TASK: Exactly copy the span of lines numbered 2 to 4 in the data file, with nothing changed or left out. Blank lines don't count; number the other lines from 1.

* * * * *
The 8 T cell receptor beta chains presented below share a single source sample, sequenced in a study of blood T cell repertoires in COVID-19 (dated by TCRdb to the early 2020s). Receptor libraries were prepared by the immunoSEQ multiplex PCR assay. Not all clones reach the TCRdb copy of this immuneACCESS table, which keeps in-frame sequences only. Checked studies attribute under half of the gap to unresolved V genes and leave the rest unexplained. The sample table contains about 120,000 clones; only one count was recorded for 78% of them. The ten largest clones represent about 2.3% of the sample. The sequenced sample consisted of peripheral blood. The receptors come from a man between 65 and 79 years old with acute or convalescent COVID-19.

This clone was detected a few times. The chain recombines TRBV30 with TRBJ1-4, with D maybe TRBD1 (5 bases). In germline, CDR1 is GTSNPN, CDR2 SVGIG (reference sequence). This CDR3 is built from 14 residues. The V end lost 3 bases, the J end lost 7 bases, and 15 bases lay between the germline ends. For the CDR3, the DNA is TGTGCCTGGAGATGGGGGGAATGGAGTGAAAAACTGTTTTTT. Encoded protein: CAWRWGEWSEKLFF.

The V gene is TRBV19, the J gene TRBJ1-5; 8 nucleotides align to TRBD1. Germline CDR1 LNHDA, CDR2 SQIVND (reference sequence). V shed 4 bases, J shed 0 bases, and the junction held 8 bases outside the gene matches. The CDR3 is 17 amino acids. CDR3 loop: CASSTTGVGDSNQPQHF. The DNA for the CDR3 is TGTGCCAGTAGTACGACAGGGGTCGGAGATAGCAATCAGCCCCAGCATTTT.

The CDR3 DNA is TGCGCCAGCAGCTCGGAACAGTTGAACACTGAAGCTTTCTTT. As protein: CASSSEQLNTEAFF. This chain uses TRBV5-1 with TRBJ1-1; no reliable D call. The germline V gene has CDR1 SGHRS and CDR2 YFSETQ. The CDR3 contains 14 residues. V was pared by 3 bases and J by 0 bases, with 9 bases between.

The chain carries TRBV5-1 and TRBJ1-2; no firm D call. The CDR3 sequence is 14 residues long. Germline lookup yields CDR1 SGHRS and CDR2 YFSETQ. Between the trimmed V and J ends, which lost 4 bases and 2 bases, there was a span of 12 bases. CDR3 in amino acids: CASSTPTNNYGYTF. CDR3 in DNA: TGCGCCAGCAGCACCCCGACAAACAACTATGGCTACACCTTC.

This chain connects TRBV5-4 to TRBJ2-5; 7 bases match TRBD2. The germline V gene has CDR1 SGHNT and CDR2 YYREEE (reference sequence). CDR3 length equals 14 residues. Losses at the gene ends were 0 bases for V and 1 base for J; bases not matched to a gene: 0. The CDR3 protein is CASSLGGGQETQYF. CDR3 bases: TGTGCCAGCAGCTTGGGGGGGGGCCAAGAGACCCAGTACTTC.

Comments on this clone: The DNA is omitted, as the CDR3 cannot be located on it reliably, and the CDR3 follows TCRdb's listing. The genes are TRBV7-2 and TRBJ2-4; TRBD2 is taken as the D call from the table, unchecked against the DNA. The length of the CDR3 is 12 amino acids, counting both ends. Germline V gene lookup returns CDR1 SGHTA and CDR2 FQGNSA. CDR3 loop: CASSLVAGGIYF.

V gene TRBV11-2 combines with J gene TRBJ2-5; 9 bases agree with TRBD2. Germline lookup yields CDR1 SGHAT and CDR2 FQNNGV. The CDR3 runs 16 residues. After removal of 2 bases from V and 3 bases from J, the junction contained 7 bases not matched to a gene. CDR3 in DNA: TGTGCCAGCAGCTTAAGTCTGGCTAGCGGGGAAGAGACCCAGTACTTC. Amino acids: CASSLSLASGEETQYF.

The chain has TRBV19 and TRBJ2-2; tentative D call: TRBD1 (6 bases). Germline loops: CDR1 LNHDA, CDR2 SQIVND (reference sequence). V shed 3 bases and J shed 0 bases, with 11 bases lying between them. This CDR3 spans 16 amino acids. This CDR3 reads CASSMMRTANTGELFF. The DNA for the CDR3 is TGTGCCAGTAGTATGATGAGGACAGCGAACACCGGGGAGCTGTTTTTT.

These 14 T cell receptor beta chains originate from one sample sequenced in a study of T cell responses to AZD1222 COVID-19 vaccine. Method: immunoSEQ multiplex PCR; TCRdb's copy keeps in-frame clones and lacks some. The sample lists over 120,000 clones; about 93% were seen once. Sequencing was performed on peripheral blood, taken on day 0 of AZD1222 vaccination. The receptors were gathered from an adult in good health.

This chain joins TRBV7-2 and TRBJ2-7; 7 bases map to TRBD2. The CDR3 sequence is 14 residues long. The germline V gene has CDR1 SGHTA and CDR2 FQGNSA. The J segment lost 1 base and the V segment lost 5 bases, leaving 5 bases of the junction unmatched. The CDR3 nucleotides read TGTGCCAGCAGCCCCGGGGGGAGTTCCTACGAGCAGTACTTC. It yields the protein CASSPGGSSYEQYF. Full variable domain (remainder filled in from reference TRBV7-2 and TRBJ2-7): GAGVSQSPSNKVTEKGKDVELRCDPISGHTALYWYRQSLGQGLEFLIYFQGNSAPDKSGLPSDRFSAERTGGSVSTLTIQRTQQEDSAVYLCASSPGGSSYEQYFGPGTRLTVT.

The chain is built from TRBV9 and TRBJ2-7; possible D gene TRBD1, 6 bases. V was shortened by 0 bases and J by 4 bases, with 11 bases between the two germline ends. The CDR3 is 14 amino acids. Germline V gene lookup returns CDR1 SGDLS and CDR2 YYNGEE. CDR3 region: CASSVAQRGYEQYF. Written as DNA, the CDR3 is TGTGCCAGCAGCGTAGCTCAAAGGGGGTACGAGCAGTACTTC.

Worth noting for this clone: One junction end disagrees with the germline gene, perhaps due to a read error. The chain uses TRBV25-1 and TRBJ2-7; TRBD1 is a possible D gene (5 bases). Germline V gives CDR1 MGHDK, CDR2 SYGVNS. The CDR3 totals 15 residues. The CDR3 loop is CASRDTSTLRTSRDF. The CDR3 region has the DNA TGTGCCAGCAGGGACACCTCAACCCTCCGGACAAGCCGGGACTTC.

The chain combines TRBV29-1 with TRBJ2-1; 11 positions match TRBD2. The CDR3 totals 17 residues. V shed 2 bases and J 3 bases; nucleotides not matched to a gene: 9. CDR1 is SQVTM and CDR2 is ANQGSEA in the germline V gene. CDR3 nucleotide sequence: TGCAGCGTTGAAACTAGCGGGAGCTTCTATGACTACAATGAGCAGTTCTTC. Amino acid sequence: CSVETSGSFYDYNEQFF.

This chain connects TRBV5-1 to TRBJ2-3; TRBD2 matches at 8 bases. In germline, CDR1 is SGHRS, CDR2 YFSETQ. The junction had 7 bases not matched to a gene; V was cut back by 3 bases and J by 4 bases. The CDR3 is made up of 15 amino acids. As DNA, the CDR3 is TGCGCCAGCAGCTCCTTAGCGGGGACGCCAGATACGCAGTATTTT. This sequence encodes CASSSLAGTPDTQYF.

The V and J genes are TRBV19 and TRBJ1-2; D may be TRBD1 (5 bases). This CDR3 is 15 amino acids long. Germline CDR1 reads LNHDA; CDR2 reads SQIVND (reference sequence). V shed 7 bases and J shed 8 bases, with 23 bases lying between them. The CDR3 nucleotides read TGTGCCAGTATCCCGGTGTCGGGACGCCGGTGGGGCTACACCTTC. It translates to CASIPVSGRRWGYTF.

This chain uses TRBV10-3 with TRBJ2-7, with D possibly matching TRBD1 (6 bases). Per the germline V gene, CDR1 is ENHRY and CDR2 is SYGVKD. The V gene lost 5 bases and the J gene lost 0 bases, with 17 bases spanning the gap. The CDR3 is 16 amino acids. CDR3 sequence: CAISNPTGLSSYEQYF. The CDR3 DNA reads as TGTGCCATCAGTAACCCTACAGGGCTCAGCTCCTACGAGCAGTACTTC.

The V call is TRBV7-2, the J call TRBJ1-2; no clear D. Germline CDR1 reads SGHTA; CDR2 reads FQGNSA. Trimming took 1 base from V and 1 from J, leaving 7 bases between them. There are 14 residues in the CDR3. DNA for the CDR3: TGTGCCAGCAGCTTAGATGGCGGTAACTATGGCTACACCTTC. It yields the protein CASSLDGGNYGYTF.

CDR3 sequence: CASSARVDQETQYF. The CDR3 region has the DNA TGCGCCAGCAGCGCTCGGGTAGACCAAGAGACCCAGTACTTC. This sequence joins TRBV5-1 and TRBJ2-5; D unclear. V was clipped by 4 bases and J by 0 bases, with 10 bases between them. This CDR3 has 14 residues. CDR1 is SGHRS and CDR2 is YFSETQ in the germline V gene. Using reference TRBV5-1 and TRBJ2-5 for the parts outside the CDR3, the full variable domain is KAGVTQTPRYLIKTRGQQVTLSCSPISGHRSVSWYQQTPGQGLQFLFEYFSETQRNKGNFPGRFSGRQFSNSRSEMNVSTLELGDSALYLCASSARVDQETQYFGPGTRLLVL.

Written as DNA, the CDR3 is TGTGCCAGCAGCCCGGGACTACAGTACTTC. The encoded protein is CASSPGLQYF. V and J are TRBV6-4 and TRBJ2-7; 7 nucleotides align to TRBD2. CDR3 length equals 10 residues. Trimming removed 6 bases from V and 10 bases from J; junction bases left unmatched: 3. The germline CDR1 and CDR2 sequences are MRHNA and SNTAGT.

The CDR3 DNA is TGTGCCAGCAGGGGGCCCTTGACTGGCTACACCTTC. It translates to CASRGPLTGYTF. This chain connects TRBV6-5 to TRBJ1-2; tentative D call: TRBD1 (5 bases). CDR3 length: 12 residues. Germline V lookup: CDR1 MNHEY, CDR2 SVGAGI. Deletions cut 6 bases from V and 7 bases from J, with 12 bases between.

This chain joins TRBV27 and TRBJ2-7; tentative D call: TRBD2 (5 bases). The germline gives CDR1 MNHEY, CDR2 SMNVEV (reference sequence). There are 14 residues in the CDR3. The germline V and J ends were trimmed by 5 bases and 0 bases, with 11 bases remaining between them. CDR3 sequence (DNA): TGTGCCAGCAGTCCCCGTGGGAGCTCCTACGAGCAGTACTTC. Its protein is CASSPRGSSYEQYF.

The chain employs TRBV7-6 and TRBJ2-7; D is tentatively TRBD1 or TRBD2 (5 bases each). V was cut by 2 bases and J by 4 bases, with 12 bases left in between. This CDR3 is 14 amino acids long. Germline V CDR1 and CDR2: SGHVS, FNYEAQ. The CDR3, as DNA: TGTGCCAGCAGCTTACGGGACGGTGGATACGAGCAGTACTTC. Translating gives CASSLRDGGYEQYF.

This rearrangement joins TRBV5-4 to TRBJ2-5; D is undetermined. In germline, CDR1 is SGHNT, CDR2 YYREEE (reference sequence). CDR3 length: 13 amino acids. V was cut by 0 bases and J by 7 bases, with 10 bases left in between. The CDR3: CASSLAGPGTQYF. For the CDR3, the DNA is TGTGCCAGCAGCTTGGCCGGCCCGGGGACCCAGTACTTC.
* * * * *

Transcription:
This clone was detected a few times. The chain recombines TRBV30 with TRBJ1-4, with D maybe TRBD1 (5 bases). In germline, CDR1 is GTSNPN, CDR2 SVGIG (reference sequence). This CDR3 is built from 14 residues. The V end lost 3 bases, the J end lost 7 bases, and 15 bases lay between the germline ends. For the CDR3, the DNA is TGTGCCTGGAGATGGGGGGAATGGAGTGAAAAACTGTTTTTT. Encoded protein: CAWRWGEWSEKLFF.

The V gene is TRBV19, the J gene TRBJ1-5; 8 nucleotides align to TRBD1. Germline CDR1 LNHDA, CDR2 SQIVND (reference sequence). V shed 4 bases, J shed 0 bases, and the junction held 8 bases outside the gene matches. The CDR3 is 17 amino acids. CDR3 loop: CASSTTGVGDSNQPQHF. The DNA for the CDR3 is TGTGCCAGTAGTACGACAGGGGTCGGAGATAGCAATCAGCCCCAGCATTTT.

The CDR3 DNA is TGCGCCAGCAGCTCGGAACAGTTGAACACTGAAGCTTTCTTT. As protein: CASSSEQLNTEAFF. This chain uses TRBV5-1 with TRBJ1-1; no reliable D call. The germline V gene has CDR1 SGHRS and CDR2 YFSETQ. The CDR3 contains 14 residues. V was pared by 3 bases and J by 0 bases, with 9 bases between.